Thrive Center: As with other companies considered to be nonessential, we had to temporarily close our doors to visitors and tours. We are now looking at platforms to present the Thrive Center as a virtual center. This will allow us to offer programs, such as our “Strive to Thrive” program virtually. A virtual Thrive Center can expand our programs and services to combat loneliness and isolation, anxiety and fall risk by offering virtual social engagement programs and exercise to mitigate fall risk.
University of Louisville Trager Institute: We have quickly moved online all our clinic offerings, workforce development opportunities and other community resources. We have instituted an agile telehealth program that allows us to operate our clinic at full capacity. Through our telehealth offerings, we can provide both acute care for immediate needs as well as attend to long-term and preventive care. We also offer weekly COVID-19 information sessions online. We are open at reduced hours with a skeleton crew to ensure we are still able to offer in-person visits for the most critical appointments. As well, we are one of the few UofL Health labs still operating.
MN: What lessons has your organization learned from this crisis and how will it change operations going forward?
AARP Kentucky: In these difficult times, we witnessed the value of coming together as a society to help the most vulnerable members of our communities. The online surge for information by our members and opportunity to advocate for the 50-plus reaffirms the need to continue building robust broadband access and further expanding our online presence while providing opportunities for older Kentuckians to adapt to new technology. Existing AARP virtual town hall capacity has succeeded in delivering hundreds of thousands with information, advocacy and resources to help older people and those caring for them.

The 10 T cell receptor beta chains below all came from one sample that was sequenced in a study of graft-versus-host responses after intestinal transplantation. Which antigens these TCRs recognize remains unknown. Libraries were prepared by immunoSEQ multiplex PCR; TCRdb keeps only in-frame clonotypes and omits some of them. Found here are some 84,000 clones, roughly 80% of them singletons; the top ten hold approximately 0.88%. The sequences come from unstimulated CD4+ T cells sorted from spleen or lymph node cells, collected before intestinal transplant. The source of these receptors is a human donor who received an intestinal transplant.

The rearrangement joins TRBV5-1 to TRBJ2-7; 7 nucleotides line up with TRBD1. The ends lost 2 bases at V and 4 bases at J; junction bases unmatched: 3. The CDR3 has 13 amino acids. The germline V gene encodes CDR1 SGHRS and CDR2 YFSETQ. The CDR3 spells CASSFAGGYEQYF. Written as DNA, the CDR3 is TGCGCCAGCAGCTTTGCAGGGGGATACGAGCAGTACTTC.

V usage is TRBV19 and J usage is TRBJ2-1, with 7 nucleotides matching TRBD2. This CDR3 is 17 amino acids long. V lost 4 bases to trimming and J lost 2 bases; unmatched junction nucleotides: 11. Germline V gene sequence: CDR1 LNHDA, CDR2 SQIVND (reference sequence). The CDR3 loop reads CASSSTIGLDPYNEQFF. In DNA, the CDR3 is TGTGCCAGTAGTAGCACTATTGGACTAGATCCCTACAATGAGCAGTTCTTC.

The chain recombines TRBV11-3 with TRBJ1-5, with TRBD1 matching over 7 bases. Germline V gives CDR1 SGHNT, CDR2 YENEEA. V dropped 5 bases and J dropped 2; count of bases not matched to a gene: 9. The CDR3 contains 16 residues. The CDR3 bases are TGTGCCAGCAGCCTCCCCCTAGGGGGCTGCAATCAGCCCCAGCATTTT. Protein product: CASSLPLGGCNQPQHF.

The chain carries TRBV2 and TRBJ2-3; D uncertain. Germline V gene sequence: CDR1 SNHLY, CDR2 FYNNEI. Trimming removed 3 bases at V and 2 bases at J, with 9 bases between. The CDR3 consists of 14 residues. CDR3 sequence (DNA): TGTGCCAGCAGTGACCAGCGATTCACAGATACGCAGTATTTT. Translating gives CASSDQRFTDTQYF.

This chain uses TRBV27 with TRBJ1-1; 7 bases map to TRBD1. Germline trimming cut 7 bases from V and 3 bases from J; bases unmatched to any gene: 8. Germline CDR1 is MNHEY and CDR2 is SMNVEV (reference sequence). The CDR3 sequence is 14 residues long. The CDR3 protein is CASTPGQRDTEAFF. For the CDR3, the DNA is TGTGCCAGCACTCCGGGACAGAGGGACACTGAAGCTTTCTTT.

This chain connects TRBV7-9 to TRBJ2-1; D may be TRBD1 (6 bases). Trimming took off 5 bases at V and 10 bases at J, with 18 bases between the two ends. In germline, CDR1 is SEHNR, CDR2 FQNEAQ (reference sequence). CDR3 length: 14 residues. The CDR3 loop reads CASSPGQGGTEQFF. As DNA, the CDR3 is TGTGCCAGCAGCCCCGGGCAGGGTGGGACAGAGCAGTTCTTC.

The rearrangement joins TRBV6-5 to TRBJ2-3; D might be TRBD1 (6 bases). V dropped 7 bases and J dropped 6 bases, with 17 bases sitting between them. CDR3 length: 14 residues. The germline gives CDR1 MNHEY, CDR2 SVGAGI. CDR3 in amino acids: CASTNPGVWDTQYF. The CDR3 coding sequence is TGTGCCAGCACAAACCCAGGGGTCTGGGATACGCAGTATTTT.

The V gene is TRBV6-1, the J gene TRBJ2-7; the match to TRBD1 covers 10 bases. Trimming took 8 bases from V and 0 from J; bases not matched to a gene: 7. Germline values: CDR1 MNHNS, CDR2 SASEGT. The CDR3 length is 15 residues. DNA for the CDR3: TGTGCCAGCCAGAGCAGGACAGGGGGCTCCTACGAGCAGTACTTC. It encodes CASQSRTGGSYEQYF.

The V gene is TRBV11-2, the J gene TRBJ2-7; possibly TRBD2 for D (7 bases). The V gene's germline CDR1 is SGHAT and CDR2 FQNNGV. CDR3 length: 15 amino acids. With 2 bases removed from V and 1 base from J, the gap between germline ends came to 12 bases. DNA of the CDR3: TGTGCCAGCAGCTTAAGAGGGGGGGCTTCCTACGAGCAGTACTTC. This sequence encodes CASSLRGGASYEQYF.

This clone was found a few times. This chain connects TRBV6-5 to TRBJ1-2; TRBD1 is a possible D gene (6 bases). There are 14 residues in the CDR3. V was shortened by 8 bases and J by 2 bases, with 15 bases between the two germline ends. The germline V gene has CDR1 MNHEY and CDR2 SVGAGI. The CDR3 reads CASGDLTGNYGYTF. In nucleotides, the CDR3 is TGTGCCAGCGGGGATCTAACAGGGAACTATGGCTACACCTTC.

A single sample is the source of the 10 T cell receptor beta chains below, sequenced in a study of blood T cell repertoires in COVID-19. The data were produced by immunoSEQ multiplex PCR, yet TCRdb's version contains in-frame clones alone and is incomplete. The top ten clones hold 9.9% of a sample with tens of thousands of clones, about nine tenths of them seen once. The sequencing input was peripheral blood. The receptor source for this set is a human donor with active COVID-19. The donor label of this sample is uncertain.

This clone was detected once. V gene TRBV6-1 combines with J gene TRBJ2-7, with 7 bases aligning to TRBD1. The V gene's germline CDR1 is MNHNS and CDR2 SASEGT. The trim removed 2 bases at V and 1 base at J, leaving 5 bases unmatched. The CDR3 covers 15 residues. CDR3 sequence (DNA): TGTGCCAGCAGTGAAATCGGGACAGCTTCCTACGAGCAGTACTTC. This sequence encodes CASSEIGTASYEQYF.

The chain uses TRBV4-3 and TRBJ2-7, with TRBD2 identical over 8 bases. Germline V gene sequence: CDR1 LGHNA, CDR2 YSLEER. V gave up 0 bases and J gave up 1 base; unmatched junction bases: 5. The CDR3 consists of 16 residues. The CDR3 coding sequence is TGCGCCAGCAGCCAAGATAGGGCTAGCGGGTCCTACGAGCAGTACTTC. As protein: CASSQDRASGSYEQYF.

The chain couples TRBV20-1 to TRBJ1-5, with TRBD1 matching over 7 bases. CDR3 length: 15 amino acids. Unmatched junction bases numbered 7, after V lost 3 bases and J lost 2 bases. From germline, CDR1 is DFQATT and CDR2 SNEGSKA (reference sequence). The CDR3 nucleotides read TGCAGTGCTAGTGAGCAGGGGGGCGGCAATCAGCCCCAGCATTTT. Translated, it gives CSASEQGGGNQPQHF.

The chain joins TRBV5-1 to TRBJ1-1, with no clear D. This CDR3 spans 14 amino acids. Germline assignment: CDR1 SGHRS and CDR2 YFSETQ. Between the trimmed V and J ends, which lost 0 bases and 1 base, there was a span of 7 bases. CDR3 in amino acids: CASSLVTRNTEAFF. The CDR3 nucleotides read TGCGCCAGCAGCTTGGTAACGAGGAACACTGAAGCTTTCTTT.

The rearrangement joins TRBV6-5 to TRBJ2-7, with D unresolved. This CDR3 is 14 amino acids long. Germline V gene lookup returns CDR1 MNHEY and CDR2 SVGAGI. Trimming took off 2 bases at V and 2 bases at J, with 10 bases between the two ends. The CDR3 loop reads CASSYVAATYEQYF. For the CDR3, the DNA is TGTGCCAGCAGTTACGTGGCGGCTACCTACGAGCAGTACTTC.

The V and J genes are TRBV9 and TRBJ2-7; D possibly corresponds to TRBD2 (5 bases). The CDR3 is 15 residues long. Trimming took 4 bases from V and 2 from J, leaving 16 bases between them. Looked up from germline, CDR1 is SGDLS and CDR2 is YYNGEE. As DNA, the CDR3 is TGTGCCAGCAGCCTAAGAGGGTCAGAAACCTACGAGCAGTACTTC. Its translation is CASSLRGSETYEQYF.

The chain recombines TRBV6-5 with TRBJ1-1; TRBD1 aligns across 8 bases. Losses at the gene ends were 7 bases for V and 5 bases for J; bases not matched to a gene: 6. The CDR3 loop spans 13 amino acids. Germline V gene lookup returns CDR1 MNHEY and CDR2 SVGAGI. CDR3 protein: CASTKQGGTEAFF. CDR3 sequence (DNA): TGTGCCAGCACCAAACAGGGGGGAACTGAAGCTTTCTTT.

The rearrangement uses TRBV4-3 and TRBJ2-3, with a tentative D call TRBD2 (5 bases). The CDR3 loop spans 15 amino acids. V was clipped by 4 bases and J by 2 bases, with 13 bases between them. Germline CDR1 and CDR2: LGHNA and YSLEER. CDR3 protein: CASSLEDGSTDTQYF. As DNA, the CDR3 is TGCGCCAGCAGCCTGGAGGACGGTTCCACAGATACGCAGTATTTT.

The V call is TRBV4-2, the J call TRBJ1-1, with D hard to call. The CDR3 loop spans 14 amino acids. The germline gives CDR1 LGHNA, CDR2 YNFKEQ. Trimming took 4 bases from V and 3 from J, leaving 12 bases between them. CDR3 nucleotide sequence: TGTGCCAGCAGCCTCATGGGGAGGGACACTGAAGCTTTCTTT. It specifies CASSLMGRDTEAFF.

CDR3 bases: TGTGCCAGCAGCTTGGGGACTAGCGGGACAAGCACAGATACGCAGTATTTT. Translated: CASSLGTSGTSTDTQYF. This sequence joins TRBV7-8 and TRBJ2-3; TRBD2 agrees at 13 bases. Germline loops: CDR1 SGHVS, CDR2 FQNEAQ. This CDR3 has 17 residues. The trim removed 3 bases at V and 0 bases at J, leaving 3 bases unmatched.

Bellarmine University: Working together to solve problems collectively is critical in gathering information and creating a plan. Communication is also critical, but it must be tempered, as people can easily become overwhelmed with too much information or become desensitized and miss key messages. Empowering those individuals who are responsible for key areas to make some decisions on the spot can streamline operations, as they often have the details and information needed to make the best decisions. Bellarmine University was already in transition to offering more online instruction; the “crash course” necessitated by this crisis will no doubt prove beneficial down the road, as it has exposed all of our faculty to the opportunities afforded by online instruction.
Greater Louisville Medical Society (GLMS): We’ve learned the power in community and collaboration. GLMS along with the GLMS Foundation have partnered with the Louisville Metro Public Health & Wellness to develop a local PPE drive, while the GLMS Foundation is taking monetary donations to be matched by the GLMS Foundation to purchase PPE. We have worked together to coordinate prescription drop-offs for patients who are currently in quarantine. For our business operations we are now seeking ways to streamline certain items on the backend moving forward that will continue to allow us to perform at an exceptional rate while reducing overhead costs.